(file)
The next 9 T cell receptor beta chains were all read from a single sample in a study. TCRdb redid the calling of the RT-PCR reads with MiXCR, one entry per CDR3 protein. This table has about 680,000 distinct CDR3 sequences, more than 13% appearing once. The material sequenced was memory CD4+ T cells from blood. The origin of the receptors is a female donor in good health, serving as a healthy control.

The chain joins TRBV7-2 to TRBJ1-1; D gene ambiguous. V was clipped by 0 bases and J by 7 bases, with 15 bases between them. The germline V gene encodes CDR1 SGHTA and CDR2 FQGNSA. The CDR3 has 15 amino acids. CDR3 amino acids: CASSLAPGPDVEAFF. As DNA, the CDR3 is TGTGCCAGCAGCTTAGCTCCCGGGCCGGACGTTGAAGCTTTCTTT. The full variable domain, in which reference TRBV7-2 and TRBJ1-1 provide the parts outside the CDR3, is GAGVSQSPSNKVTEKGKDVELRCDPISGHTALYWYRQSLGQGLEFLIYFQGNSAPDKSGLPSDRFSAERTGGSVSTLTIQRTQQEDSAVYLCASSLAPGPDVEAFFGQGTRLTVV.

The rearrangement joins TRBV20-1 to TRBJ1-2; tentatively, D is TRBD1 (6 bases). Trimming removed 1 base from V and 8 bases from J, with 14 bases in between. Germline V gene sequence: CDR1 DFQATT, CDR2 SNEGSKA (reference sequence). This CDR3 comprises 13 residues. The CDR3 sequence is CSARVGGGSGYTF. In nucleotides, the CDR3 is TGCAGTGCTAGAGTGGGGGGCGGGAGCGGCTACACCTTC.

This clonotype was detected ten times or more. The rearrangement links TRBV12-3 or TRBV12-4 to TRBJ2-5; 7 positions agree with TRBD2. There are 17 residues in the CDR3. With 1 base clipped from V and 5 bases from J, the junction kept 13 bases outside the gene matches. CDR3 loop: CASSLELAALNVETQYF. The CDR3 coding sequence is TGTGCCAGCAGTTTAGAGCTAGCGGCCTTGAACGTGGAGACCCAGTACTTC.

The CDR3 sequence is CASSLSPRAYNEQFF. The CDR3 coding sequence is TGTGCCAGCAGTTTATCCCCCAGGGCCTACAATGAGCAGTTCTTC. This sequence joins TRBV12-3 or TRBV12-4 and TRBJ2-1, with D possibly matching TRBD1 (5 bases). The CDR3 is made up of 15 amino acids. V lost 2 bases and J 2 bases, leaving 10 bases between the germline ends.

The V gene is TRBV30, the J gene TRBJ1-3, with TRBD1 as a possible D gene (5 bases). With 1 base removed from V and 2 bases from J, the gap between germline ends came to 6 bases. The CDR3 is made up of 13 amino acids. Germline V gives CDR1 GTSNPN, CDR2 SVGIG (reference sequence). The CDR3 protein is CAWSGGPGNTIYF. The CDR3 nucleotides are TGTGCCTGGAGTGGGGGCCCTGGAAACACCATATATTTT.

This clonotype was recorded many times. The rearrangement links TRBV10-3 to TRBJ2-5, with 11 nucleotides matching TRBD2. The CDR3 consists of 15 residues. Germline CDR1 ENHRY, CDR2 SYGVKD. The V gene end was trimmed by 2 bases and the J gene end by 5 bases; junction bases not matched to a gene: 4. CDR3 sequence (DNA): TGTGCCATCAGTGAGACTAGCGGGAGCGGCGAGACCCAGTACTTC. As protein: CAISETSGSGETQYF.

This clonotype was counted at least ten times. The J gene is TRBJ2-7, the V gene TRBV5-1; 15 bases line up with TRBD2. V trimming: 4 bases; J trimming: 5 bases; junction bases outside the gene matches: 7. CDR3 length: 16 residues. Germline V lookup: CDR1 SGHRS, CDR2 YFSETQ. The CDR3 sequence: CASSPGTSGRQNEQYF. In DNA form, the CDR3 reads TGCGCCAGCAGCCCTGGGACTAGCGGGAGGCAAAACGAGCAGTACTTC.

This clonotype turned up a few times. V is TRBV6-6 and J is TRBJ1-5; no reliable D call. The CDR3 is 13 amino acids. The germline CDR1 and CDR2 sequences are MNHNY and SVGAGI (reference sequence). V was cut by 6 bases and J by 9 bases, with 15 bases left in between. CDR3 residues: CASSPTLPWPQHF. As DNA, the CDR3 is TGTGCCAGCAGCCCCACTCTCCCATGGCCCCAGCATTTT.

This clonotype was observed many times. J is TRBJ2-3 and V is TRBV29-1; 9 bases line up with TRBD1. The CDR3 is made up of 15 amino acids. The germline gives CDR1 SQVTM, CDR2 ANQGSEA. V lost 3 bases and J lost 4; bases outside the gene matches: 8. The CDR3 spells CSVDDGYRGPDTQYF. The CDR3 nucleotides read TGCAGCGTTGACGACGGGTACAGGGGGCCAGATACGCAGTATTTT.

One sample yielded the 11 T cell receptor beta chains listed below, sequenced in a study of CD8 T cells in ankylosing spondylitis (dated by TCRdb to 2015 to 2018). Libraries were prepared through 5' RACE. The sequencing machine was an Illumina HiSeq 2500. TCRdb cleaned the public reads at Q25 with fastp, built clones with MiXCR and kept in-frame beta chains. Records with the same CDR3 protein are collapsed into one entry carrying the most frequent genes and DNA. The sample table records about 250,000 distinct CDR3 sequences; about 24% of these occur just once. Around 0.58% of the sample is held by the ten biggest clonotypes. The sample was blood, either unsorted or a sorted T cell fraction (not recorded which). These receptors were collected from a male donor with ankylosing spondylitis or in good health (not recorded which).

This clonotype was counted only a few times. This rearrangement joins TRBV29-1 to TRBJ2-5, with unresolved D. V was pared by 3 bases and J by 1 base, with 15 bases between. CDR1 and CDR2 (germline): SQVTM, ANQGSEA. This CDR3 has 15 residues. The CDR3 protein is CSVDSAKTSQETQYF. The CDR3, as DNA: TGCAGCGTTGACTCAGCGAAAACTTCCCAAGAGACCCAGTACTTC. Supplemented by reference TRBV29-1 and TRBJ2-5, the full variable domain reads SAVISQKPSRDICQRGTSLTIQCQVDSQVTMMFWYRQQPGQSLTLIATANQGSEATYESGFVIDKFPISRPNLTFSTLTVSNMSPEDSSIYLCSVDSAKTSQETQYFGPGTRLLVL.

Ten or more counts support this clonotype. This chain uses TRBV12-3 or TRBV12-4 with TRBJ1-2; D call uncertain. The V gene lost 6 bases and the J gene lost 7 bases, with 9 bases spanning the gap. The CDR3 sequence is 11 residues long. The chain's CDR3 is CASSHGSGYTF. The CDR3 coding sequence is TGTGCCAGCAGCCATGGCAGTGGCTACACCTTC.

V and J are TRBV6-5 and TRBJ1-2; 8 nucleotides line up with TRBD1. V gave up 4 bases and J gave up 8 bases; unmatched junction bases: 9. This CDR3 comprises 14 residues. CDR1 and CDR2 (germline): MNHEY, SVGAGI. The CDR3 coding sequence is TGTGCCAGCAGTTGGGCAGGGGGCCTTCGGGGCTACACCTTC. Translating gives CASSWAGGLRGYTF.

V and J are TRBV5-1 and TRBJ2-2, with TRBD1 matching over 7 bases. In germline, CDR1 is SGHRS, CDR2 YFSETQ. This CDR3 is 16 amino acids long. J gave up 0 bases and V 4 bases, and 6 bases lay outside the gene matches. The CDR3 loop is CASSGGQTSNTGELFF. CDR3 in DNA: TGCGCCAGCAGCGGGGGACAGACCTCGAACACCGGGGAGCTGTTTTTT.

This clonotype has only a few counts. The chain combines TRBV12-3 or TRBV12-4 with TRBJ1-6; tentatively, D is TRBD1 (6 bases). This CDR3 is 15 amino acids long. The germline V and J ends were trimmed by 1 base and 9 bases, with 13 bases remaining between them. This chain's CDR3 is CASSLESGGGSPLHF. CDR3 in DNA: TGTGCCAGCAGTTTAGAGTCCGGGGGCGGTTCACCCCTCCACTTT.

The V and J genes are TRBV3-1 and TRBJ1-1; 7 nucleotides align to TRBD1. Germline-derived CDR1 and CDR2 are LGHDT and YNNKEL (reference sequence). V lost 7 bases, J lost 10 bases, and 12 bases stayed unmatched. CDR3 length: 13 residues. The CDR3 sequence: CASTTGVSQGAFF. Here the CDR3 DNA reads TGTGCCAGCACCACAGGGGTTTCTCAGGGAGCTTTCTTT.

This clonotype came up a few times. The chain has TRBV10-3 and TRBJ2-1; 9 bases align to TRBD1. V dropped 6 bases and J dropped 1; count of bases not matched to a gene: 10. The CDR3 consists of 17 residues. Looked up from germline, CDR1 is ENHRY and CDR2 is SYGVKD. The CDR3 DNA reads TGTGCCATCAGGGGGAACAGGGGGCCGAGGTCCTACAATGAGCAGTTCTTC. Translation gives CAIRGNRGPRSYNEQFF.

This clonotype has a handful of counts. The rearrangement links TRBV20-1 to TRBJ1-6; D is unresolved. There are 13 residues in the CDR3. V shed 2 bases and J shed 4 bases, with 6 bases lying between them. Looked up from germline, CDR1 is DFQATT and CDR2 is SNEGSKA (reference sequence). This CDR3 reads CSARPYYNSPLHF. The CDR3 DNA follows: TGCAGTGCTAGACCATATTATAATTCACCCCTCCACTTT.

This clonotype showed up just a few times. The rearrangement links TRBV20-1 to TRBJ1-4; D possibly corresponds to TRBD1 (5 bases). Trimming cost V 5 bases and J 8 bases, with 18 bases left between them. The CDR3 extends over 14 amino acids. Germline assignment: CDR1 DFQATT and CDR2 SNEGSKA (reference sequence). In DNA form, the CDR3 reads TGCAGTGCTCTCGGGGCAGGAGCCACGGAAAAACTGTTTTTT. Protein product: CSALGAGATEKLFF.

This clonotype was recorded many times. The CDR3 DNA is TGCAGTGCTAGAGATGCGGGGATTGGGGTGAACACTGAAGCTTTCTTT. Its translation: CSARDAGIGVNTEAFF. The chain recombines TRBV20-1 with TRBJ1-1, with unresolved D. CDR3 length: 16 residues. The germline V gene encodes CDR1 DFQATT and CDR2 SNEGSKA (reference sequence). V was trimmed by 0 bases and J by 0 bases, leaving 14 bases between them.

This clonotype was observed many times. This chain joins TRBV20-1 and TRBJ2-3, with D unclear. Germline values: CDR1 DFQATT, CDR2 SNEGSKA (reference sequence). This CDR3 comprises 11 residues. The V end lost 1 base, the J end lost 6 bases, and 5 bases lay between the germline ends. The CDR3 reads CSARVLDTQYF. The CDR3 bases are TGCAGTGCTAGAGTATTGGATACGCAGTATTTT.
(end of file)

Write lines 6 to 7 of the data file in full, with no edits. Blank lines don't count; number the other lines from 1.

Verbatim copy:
The V gene is TRBV30, the J gene TRBJ1-3, with TRBD1 as a possible D gene (5 bases). With 1 base removed from V and 2 bases from J, the gap between germline ends came to 6 bases. The CDR3 is made up of 13 amino acids. Germline V gives CDR1 GTSNPN, CDR2 SVGIG (reference sequence). The CDR3 protein is CAWSGGPGNTIYF. The CDR3 nucleotides are TGTGCCTGGAGTGGGGGCCCTGGAAACACCATATATTTT.

This clonotype was recorded many times. The rearrangement links TRBV10-3 to TRBJ2-5, with 11 nucleotides matching TRBD2. The CDR3 consists of 15 residues. Germline CDR1 ENHRY, CDR2 SYGVKD. The V gene end was trimmed by 2 bases and the J gene end by 5 bases; junction bases not matched to a gene: 4. CDR3 sequence (DNA): TGTGCCATCAGTGAGACTAGCGGGAGCGGCGAGACCCAGTACTTC. As protein: CAISETSGSGETQYF.